The first difficulty was recruiter reluctance. In contrast to previous research undertaken with users of illicit drugs, many recruiters were unwilling to approach people on the topic of methamphetamines, particularly when the example of ice was given as a potential drug that could be used. This reluctance was based on:
- a perception by many that all methamphetamine users are 'junkies'
- an unwillingness to ask people on their database due to anticipated negative reactions and
- general fear of encountering people who use methamphetamines, particularly by those that held the groups in their offices.
Recruitment in Indigenous communities was just as difficult. In previous research among users of illicit drugs, CIRCA had successfully recruited respondents through rehabilitation centres, Aboriginal Medical Services, youth workers, Indigenous researchers and their network of community organisations. These recruitment channels did not prove effective for users of methamphetamines, with a number of barriers identified.
Firstly, there was little awareness with Indigenous researchers and community organisations of methamphetamine use. Secondly, recruitment through Aboriginal Medical Services was not possible due to:
- concerns of anonymity
- the need for ethics approval by some services and
- indications from stakeholders that Indigenous users of methamphetamines were likely to be accessing mainstream services rather than Indigenous services due to the stigma associated with methamphetamine, specifically ice, use in their communities.
4.5 Learnings from recruitmentIn contrast to previous research among users of illicit drugs, the reaction of recruiters illustrated a greater stigma held among the general public towards ice users, which also extends to users of other methamphetamines. Later group discussions indicated that methamphetamine users recognise this public perception, resulting in a reluctance to discuss use of the drugs with those outside the ‘social’ using circle. There was also some indication during recruitment that the use of snowballing was made more difficult by the fact that heavier users tend to disguise the extent of their use even from those within their ‘social’ circle.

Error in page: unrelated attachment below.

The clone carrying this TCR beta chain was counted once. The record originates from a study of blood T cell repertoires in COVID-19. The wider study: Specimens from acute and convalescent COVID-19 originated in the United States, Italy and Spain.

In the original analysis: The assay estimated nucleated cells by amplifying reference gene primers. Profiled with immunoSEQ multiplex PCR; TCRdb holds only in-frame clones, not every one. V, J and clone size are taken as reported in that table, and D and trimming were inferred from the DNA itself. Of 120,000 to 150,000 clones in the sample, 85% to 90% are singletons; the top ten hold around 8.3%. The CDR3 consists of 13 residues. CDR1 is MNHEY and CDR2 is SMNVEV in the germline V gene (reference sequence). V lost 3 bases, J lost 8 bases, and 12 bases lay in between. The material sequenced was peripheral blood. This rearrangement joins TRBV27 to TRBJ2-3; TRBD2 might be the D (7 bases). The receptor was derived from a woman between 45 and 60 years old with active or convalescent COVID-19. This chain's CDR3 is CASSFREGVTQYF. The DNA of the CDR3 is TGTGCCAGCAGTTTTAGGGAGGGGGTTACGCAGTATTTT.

4.6 Discussion areasSemi-structured discussion guides were developed for use in both stages of the research to ensure that all the issues were covered in every interview. The use of semi-structured guides allows the respondents themselves to dictate the flow of discussions with guidance from the moderator, rather than the questions being administered in the question/response format common in quantitative research.
A separate but similar guide was prepared for the Indigenous target group. All discussion guides are appended (Appendix A). Each guide was approved by members of the department prior to use.
4.7 Research timingThe initial research stage among stakeholders and service providers occurred between 10-21 September, 2007. The majority of fieldwork among the target audiences was conducted between 2-23 October, 2007. The fieldwork concluded with a small number of Indigenous interviews on 5 November, 2007.
14. Given the difficulties in targeting this group in this study and in the methodology used in other community surveys (McKetin, R. et al, 2005 cited in Illicit Drug Use in Australia: Epidemiology, use patterns and associated harm, (2nd edition), Ross, J., (ed), National Drug & Alcohol Research Centre, 2007), some consideration should be given to other methods of encouraging participation should further research among this audience be undertaken.